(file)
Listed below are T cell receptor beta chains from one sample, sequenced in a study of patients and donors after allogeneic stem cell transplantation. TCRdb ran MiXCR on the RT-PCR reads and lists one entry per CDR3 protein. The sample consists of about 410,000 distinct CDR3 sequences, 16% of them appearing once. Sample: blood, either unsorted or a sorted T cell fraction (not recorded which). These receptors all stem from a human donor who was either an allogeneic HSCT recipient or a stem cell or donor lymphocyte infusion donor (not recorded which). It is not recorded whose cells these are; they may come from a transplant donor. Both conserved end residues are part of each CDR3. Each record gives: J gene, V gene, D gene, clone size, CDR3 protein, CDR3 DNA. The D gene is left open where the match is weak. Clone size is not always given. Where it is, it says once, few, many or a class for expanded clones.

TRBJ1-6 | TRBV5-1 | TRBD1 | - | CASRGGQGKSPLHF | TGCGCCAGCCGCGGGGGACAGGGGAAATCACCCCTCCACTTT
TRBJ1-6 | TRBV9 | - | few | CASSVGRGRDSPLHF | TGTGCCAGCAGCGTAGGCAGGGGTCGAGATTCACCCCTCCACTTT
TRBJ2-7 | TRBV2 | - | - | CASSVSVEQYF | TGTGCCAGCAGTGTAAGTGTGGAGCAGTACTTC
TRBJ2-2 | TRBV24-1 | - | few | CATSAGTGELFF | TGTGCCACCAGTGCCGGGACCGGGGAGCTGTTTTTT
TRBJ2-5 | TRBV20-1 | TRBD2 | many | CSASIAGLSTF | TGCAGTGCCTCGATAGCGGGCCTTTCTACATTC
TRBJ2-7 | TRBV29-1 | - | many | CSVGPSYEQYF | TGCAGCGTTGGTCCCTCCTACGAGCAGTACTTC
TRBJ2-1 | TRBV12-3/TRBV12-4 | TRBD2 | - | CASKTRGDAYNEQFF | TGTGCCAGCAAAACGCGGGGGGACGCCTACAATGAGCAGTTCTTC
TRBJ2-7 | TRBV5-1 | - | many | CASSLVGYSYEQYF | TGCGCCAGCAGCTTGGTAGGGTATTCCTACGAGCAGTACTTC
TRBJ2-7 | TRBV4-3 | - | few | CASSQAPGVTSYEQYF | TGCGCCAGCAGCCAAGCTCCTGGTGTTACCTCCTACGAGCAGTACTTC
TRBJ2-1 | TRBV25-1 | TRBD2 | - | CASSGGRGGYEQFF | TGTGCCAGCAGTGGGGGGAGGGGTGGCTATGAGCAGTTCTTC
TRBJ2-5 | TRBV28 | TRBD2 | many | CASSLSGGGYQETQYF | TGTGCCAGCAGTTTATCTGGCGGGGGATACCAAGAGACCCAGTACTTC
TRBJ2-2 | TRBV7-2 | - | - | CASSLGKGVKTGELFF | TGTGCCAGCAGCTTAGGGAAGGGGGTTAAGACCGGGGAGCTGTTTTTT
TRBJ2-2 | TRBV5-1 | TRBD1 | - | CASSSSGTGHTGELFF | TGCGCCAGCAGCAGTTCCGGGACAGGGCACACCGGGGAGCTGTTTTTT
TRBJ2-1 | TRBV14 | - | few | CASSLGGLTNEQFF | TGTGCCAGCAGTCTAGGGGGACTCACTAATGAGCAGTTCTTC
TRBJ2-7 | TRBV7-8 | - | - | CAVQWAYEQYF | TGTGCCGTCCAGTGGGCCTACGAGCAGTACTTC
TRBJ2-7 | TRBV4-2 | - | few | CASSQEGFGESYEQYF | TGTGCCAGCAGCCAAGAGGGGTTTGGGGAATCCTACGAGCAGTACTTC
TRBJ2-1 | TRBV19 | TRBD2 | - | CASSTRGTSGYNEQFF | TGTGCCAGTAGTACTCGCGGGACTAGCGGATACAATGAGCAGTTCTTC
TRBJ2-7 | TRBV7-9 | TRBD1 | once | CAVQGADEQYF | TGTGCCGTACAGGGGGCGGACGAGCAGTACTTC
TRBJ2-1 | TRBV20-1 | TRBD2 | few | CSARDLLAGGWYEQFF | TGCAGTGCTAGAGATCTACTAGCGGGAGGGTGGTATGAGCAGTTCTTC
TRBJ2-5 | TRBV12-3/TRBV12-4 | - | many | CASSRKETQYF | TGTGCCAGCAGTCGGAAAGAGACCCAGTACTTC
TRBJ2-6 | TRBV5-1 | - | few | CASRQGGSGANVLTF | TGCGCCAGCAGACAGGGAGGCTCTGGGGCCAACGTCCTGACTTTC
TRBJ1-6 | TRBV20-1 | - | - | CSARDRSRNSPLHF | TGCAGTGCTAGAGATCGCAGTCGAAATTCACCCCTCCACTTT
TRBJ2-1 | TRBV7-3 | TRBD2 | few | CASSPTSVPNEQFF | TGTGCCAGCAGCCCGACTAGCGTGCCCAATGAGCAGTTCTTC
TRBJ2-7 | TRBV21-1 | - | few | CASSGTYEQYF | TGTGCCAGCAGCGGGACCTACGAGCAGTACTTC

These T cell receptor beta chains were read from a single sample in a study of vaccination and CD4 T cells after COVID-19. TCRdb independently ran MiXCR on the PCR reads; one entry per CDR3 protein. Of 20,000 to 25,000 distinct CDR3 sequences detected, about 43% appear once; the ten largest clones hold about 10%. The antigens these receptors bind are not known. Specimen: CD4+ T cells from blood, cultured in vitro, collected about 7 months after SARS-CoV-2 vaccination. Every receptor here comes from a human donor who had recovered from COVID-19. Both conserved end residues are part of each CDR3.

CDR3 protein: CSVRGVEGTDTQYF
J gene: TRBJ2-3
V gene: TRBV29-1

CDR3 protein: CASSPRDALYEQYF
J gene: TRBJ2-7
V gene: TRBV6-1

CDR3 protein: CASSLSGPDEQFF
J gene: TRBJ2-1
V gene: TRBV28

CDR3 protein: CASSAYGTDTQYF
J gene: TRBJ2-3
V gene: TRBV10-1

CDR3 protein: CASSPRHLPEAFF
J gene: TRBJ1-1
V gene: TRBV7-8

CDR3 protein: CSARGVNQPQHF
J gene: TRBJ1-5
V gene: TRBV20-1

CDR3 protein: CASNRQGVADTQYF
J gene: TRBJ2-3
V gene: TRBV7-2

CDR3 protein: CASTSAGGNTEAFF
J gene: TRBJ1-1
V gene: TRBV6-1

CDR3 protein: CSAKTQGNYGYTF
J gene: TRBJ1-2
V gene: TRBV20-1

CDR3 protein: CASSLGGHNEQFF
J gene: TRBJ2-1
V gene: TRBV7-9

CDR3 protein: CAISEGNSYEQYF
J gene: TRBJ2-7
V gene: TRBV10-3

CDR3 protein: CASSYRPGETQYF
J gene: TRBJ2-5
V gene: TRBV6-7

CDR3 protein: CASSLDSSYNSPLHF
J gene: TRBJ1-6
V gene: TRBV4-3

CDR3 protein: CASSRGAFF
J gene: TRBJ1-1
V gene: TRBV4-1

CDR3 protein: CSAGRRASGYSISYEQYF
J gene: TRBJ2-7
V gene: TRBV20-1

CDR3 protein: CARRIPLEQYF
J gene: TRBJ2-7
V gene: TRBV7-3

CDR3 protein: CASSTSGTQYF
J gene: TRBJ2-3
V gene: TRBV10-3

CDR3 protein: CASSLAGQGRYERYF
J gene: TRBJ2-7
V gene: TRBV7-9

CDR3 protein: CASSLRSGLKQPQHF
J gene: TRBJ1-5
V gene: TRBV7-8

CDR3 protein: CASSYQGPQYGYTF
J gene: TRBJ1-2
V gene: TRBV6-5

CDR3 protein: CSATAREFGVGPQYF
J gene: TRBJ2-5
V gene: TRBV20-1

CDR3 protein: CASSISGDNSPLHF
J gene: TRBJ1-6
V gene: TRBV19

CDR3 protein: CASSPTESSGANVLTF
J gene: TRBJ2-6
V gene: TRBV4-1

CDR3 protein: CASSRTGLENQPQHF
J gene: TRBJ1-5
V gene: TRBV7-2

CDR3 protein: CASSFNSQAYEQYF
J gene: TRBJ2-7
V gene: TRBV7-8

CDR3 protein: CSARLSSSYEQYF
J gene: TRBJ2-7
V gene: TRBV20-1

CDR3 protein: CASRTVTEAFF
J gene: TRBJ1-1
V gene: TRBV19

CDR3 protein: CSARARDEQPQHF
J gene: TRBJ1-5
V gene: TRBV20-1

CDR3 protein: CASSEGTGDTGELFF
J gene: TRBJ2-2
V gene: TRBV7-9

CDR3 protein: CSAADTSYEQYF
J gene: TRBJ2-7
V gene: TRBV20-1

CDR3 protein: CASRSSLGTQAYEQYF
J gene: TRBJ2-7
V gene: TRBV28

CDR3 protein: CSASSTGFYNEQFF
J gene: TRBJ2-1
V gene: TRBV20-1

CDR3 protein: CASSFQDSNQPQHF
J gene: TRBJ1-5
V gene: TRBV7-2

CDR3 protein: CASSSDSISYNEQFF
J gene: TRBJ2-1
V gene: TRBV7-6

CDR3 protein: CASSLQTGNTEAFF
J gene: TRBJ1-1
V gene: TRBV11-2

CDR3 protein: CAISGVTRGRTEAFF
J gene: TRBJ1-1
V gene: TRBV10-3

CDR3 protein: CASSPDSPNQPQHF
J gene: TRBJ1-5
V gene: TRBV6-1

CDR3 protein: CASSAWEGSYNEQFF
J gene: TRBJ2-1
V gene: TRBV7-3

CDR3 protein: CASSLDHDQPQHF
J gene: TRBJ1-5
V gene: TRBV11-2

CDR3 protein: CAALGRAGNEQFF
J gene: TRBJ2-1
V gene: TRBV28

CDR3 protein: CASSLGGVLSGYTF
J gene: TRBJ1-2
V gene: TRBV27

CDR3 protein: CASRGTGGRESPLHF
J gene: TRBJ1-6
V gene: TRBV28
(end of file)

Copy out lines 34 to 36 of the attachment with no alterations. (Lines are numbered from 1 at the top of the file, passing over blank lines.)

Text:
J gene: TRBJ2-1
V gene: TRBV28

CDR3 protein: CASSAYGTDTQYF